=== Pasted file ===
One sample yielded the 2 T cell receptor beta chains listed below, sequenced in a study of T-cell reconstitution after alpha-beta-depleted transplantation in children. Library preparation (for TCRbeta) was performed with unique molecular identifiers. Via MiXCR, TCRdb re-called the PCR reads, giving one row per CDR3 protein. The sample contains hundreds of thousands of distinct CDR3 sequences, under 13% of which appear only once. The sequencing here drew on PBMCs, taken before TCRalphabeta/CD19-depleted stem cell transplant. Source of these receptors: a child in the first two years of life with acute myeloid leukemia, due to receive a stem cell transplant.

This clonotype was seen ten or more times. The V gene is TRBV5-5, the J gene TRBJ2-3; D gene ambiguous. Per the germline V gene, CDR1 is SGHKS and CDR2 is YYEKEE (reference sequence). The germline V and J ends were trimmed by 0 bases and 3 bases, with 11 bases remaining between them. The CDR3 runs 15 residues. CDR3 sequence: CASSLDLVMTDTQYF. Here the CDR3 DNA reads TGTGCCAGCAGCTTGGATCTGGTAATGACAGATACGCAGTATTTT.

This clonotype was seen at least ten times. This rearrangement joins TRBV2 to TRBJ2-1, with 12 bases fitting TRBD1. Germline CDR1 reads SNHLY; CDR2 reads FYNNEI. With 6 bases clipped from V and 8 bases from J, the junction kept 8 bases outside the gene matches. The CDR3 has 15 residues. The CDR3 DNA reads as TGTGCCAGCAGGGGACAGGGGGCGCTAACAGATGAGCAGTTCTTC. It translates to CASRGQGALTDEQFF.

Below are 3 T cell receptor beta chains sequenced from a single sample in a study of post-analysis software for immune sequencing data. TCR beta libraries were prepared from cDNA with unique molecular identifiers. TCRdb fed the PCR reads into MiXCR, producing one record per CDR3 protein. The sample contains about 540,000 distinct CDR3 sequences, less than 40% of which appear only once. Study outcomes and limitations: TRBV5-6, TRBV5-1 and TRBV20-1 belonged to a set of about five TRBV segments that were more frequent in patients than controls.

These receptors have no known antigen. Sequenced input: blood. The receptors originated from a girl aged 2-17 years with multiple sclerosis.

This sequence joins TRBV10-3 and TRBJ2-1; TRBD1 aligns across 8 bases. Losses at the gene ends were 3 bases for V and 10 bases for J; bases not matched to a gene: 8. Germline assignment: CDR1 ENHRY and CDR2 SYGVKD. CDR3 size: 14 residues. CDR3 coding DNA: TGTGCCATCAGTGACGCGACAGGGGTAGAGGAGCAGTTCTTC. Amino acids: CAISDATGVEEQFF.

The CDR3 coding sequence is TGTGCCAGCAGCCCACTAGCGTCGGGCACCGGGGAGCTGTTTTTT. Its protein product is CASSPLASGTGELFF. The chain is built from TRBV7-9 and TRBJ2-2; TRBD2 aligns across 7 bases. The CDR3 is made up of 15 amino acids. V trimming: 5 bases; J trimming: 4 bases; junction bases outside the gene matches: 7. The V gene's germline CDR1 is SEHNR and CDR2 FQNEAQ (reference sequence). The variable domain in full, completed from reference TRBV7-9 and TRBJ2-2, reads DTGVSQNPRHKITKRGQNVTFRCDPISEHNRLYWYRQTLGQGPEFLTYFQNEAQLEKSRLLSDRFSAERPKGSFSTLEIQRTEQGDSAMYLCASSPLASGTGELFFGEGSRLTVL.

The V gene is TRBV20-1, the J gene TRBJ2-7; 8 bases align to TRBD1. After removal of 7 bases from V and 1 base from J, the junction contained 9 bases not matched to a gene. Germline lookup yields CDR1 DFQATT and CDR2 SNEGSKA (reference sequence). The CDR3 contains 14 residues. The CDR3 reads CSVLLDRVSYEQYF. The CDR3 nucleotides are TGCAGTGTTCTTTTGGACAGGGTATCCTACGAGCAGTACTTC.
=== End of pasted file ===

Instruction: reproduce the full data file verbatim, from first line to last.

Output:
One sample yielded the 2 T cell receptor beta chains listed below, sequenced in a study of T-cell reconstitution after alpha-beta-depleted transplantation in children. Library preparation (for TCRbeta) was performed with unique molecular identifiers. Via MiXCR, TCRdb re-called the PCR reads, giving one row per CDR3 protein. The sample contains hundreds of thousands of distinct CDR3 sequences, under 13% of which appear only once. The sequencing here drew on PBMCs, taken before TCRalphabeta/CD19-depleted stem cell transplant. Source of these receptors: a child in the first two years of life with acute myeloid leukemia, due to receive a stem cell transplant.

This clonotype was seen ten or more times. The V gene is TRBV5-5, the J gene TRBJ2-3; D gene ambiguous. Per the germline V gene, CDR1 is SGHKS and CDR2 is YYEKEE (reference sequence). The germline V and J ends were trimmed by 0 bases and 3 bases, with 11 bases remaining between them. The CDR3 runs 15 residues. CDR3 sequence: CASSLDLVMTDTQYF. Here the CDR3 DNA reads TGTGCCAGCAGCTTGGATCTGGTAATGACAGATACGCAGTATTTT.

This clonotype was seen at least ten times. This rearrangement joins TRBV2 to TRBJ2-1, with 12 bases fitting TRBD1. Germline CDR1 reads SNHLY; CDR2 reads FYNNEI. With 6 bases clipped from V and 8 bases from J, the junction kept 8 bases outside the gene matches. The CDR3 has 15 residues. The CDR3 DNA reads as TGTGCCAGCAGGGGACAGGGGGCGCTAACAGATGAGCAGTTCTTC. It translates to CASRGQGALTDEQFF.

Below are 3 T cell receptor beta chains sequenced from a single sample in a study of post-analysis software for immune sequencing data. TCR beta libraries were prepared from cDNA with unique molecular identifiers. TCRdb fed the PCR reads into MiXCR, producing one record per CDR3 protein. The sample contains about 540,000 distinct CDR3 sequences, less than 40% of which appear only once. Study outcomes and limitations: TRBV5-6, TRBV5-1 and TRBV20-1 belonged to a set of about five TRBV segments that were more frequent in patients than controls.

These receptors have no known antigen. Sequenced input: blood. The receptors originated from a girl aged 2-17 years with multiple sclerosis.

This sequence joins TRBV10-3 and TRBJ2-1; TRBD1 aligns across 8 bases. Losses at the gene ends were 3 bases for V and 10 bases for J; bases not matched to a gene: 8. Germline assignment: CDR1 ENHRY and CDR2 SYGVKD. CDR3 size: 14 residues. CDR3 coding DNA: TGTGCCATCAGTGACGCGACAGGGGTAGAGGAGCAGTTCTTC. Amino acids: CAISDATGVEEQFF.

The CDR3 coding sequence is TGTGCCAGCAGCCCACTAGCGTCGGGCACCGGGGAGCTGTTTTTT. Its protein product is CASSPLASGTGELFF. The chain is built from TRBV7-9 and TRBJ2-2; TRBD2 aligns across 7 bases. The CDR3 is made up of 15 amino acids. V trimming: 5 bases; J trimming: 4 bases; junction bases outside the gene matches: 7. The V gene's germline CDR1 is SEHNR and CDR2 FQNEAQ (reference sequence). The variable domain in full, completed from reference TRBV7-9 and TRBJ2-2, reads DTGVSQNPRHKITKRGQNVTFRCDPISEHNRLYWYRQTLGQGPEFLTYFQNEAQLEKSRLLSDRFSAERPKGSFSTLEIQRTEQGDSAMYLCASSPLASGTGELFFGEGSRLTVL.

The V gene is TRBV20-1, the J gene TRBJ2-7; 8 bases align to TRBD1. After removal of 7 bases from V and 1 base from J, the junction contained 9 bases not matched to a gene. Germline lookup yields CDR1 DFQATT and CDR2 SNEGSKA (reference sequence). The CDR3 contains 14 residues. The CDR3 reads CSVLLDRVSYEQYF. The CDR3 nucleotides are TGCAGTGTTCTTTTGGACAGGGTATCCTACGAGCAGTACTTC.